(Left to right) Moderator Robin Stickley, with panelists Shelby Yee, Jim Gowans, Joseph Cavatoni and Michelle Edwards. Photo: Jon Benjamin Photography

Discussions during CIM Connect’s General Panel Session on May 15 zeroed in on the future of mining, with a focus on shifting perceptions of the mining industry, environmental, social and governance (ESG) standards in Canada, and women in mining. The session was moderated by journalist Robin Stickley, and panelists for this session included Joseph Cavatoni, North America market strategist for the World Gold Council, Jim Gowans, corporate director at Cameco, Titan Mining, Treasury Metals and Premium Nickel, Shelby Yee, co-founder and chief executive officer of RockMass Technologies, and Michelle Edwards, senior corporate director of people at Agnico Eagle Mines Limited.  

Gowans began by sharing his excitement about the future of the industry, especially in seeing how mining technology has improved throughout the years. He explained that although remarkable advancements in technology have happened in the last few decades, the industry can expect to see more integration of new technologies as we [discover] different minerals.He pointed out that while mining is perceived by some as being a small and dirty industry, this isn't the case, and that it is connected to everything. 

Stickley turned the attention over to ESG in mining, asking the panelists how they have seen these standards change the industry. The change has already started, remarked Gowans, adding that ESG was not something that was focused on in the past as much as it is now.  

Edwards noted that conversations around ESG are much different today compared to 10 years prior. I think it has certainly changed, the type of conversations around inclusion, partnerships and local communities,she said. She added that today there is also more of a focus on reaching equity, diversity and inclusion (EDI) targets, unlike in the past.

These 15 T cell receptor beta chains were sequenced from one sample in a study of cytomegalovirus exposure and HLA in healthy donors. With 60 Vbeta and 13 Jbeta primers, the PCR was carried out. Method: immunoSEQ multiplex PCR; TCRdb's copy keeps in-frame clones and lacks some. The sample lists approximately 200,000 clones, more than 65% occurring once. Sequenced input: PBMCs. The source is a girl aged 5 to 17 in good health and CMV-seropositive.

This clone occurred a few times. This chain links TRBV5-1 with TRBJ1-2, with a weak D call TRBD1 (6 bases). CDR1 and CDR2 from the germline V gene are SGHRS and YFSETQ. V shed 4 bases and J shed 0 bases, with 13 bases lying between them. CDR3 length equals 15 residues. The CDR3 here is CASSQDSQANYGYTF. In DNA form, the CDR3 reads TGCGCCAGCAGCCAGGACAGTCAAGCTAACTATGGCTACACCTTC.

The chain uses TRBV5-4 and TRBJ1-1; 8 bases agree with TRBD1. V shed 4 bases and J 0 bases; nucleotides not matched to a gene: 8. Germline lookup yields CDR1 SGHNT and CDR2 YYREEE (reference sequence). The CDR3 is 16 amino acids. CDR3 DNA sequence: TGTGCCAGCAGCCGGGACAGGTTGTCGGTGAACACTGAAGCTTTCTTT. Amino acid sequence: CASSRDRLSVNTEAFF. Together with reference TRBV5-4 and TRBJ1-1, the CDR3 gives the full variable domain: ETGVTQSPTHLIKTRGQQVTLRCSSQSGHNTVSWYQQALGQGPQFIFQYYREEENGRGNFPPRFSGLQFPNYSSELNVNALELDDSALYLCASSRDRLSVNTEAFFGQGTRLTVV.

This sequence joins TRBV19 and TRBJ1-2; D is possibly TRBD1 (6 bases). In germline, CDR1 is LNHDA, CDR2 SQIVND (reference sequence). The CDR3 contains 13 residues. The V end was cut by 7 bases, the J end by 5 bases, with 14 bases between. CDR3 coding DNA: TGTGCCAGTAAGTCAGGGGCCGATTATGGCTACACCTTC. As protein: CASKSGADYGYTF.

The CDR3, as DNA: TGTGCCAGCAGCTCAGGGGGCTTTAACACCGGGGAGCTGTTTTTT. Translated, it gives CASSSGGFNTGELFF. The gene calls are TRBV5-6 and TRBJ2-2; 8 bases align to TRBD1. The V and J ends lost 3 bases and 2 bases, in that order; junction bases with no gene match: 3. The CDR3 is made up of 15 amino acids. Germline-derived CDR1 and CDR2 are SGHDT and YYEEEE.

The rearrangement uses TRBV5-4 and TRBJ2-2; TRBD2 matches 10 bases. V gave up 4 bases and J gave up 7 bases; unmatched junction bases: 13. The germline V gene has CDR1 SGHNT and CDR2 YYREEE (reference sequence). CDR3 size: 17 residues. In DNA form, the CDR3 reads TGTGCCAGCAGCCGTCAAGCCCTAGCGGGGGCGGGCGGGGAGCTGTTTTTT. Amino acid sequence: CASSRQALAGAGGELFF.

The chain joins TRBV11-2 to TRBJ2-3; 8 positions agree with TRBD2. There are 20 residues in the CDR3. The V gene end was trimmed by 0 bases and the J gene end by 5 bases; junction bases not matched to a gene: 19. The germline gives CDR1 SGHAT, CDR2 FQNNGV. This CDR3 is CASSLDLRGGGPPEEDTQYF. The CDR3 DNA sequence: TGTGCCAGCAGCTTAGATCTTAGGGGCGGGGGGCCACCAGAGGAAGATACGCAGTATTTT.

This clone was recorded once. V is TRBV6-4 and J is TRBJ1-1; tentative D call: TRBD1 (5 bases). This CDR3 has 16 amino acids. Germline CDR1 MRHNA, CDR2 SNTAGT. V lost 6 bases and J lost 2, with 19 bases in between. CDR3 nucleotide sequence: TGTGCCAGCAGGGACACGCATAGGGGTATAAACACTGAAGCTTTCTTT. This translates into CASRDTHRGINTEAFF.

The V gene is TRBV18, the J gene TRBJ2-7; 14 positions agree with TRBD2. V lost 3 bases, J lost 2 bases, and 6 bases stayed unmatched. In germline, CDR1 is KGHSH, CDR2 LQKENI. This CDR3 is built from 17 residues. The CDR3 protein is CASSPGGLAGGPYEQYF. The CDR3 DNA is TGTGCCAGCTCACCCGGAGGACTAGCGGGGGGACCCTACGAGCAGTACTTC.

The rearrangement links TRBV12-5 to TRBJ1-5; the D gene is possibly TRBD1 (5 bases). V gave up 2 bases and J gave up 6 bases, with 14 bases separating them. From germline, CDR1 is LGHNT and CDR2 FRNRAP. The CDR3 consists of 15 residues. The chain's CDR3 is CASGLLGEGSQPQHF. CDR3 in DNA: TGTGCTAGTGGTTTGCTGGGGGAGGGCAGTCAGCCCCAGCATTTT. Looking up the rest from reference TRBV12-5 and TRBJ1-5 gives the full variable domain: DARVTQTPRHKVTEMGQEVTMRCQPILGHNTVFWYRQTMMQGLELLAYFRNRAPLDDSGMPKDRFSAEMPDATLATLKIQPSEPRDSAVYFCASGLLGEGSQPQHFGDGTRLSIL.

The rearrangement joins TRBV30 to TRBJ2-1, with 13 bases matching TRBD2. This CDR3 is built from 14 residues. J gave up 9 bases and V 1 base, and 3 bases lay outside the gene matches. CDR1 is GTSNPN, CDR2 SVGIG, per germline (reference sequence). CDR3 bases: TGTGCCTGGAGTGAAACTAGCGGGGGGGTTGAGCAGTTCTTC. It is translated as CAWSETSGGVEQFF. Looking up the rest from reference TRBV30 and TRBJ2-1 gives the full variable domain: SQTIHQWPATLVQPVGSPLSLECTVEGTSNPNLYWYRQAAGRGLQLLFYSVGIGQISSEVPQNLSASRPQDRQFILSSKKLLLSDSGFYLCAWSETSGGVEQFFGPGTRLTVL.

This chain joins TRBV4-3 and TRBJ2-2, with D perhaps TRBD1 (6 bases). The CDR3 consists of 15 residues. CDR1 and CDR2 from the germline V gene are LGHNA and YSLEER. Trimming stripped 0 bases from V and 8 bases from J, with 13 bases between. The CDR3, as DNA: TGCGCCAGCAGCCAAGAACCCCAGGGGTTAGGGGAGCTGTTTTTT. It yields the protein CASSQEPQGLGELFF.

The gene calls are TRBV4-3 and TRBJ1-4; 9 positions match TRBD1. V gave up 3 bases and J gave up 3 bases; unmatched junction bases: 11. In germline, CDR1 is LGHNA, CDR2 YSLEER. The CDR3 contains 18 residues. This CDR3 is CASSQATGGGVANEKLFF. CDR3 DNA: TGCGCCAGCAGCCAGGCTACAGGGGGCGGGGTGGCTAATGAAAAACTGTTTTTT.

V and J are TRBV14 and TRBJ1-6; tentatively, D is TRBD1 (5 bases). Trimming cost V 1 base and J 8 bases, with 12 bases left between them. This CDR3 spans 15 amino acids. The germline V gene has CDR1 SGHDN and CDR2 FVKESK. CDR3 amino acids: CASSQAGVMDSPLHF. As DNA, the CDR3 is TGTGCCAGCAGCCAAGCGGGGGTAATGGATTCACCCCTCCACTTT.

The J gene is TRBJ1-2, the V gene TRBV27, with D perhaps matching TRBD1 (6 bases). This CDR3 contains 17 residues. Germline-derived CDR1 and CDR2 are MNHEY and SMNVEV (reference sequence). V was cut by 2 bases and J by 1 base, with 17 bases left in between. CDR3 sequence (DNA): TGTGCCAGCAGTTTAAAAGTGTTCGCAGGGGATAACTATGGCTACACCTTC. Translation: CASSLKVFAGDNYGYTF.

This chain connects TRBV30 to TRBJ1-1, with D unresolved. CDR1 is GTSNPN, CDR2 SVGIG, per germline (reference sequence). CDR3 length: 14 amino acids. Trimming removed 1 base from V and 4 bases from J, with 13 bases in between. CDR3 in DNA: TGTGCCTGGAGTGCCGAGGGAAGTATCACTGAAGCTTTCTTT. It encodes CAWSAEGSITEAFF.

Cavatoni noted that the industry is still struggling to apply ESG standards to the metal or mineral itself but did praise the success the industry has had surrounding implementing and measuring ESG metrics.  

The conversation turned over to the theme of women in mining, with Yee stating that mining companies should aim to focus more on the retention of female workers as opposed to focusing solely on recruitment. Edwards agreed, noting that there is still a long way to go when it comes to attracting women to the industry. We need to see more women in leadership positions,she added.  

A question was posed from an audience member near the end of the session, which asked why women choose to leave the industry. Edwards touched on the fact that women must work harder in order to achieve the same level of recognition as their male counterparts.  

In a related discussion, Edwards explained that conversations centred on balancing a career and family life need to be had more frequently to retain women, even if these conversations may be awkward for some to have. It would be great if we get to the stage where we can have [these] conversations very openly,” she said.